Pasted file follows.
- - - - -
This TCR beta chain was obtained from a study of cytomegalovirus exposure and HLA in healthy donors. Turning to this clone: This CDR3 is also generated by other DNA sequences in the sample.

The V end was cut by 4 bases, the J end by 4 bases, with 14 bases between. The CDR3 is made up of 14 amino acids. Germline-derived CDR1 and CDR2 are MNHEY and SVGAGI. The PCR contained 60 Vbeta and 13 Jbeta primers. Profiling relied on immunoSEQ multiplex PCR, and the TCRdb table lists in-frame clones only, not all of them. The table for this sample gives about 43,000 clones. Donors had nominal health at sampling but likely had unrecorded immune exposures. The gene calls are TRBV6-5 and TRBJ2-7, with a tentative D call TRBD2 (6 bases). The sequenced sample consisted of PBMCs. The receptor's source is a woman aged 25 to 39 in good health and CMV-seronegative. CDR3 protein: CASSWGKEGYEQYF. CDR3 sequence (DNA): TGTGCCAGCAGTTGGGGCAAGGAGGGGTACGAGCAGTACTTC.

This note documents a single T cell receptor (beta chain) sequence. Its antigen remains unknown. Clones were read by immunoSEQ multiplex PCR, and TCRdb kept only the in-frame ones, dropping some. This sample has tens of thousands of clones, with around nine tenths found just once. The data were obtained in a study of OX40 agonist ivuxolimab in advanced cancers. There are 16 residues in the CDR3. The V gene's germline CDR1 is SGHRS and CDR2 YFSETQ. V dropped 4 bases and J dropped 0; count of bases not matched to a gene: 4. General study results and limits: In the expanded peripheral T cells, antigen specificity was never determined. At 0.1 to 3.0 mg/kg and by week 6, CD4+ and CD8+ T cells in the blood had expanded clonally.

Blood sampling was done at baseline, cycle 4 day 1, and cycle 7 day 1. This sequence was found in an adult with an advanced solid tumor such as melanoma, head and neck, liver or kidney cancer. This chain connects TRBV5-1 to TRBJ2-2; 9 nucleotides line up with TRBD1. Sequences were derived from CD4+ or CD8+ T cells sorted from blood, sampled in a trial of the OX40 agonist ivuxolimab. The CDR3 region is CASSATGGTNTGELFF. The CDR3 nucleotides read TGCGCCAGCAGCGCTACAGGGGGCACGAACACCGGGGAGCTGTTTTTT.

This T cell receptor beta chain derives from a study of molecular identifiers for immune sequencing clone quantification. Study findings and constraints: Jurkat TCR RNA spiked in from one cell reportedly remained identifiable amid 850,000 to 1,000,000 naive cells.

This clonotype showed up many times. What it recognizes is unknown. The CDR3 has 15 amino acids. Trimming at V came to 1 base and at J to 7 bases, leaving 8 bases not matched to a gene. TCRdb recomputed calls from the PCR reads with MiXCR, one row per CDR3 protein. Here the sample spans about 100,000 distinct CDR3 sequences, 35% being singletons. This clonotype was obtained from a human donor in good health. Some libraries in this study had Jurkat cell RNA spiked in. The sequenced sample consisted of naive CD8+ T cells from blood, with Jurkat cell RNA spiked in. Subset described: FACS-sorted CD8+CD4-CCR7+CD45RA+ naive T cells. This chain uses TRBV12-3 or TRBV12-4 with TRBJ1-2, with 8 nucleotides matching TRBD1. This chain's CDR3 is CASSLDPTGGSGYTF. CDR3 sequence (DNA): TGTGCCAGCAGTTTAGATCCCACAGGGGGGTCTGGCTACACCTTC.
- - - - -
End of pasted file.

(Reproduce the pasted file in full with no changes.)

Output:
This TCR beta chain was obtained from a study of cytomegalovirus exposure and HLA in healthy donors. Turning to this clone: This CDR3 is also generated by other DNA sequences in the sample.

The V end was cut by 4 bases, the J end by 4 bases, with 14 bases between. The CDR3 is made up of 14 amino acids. Germline-derived CDR1 and CDR2 are MNHEY and SVGAGI. The PCR contained 60 Vbeta and 13 Jbeta primers. Profiling relied on immunoSEQ multiplex PCR, and the TCRdb table lists in-frame clones only, not all of them. The table for this sample gives about 43,000 clones. Donors had nominal health at sampling but likely had unrecorded immune exposures. The gene calls are TRBV6-5 and TRBJ2-7, with a tentative D call TRBD2 (6 bases). The sequenced sample consisted of PBMCs. The receptor's source is a woman aged 25 to 39 in good health and CMV-seronegative. CDR3 protein: CASSWGKEGYEQYF. CDR3 sequence (DNA): TGTGCCAGCAGTTGGGGCAAGGAGGGGTACGAGCAGTACTTC.

This note documents a single T cell receptor (beta chain) sequence. Its antigen remains unknown. Clones were read by immunoSEQ multiplex PCR, and TCRdb kept only the in-frame ones, dropping some. This sample has tens of thousands of clones, with around nine tenths found just once. The data were obtained in a study of OX40 agonist ivuxolimab in advanced cancers. There are 16 residues in the CDR3. The V gene's germline CDR1 is SGHRS and CDR2 YFSETQ. V dropped 4 bases and J dropped 0; count of bases not matched to a gene: 4. General study results and limits: In the expanded peripheral T cells, antigen specificity was never determined. At 0.1 to 3.0 mg/kg and by week 6, CD4+ and CD8+ T cells in the blood had expanded clonally.

Blood sampling was done at baseline, cycle 4 day 1, and cycle 7 day 1. This sequence was found in an adult with an advanced solid tumor such as melanoma, head and neck, liver or kidney cancer. This chain connects TRBV5-1 to TRBJ2-2; 9 nucleotides line up with TRBD1. Sequences were derived from CD4+ or CD8+ T cells sorted from blood, sampled in a trial of the OX40 agonist ivuxolimab. The CDR3 region is CASSATGGTNTGELFF. The CDR3 nucleotides read TGCGCCAGCAGCGCTACAGGGGGCACGAACACCGGGGAGCTGTTTTTT.

This T cell receptor beta chain derives from a study of molecular identifiers for immune sequencing clone quantification. Study findings and constraints: Jurkat TCR RNA spiked in from one cell reportedly remained identifiable amid 850,000 to 1,000,000 naive cells.

This clonotype showed up many times. What it recognizes is unknown. The CDR3 has 15 amino acids. Trimming at V came to 1 base and at J to 7 bases, leaving 8 bases not matched to a gene. TCRdb recomputed calls from the PCR reads with MiXCR, one row per CDR3 protein. Here the sample spans about 100,000 distinct CDR3 sequences, 35% being singletons. This clonotype was obtained from a human donor in good health. Some libraries in this study had Jurkat cell RNA spiked in. The sequenced sample consisted of naive CD8+ T cells from blood, with Jurkat cell RNA spiked in. Subset described: FACS-sorted CD8+CD4-CCR7+CD45RA+ naive T cells. This chain uses TRBV12-3 or TRBV12-4 with TRBJ1-2, with 8 nucleotides matching TRBD1. This chain's CDR3 is CASSLDPTGGSGYTF. CDR3 sequence (DNA): TGTGCCAGCAGTTTAGATCCCACAGGGGGGTCTGGCTACACCTTC.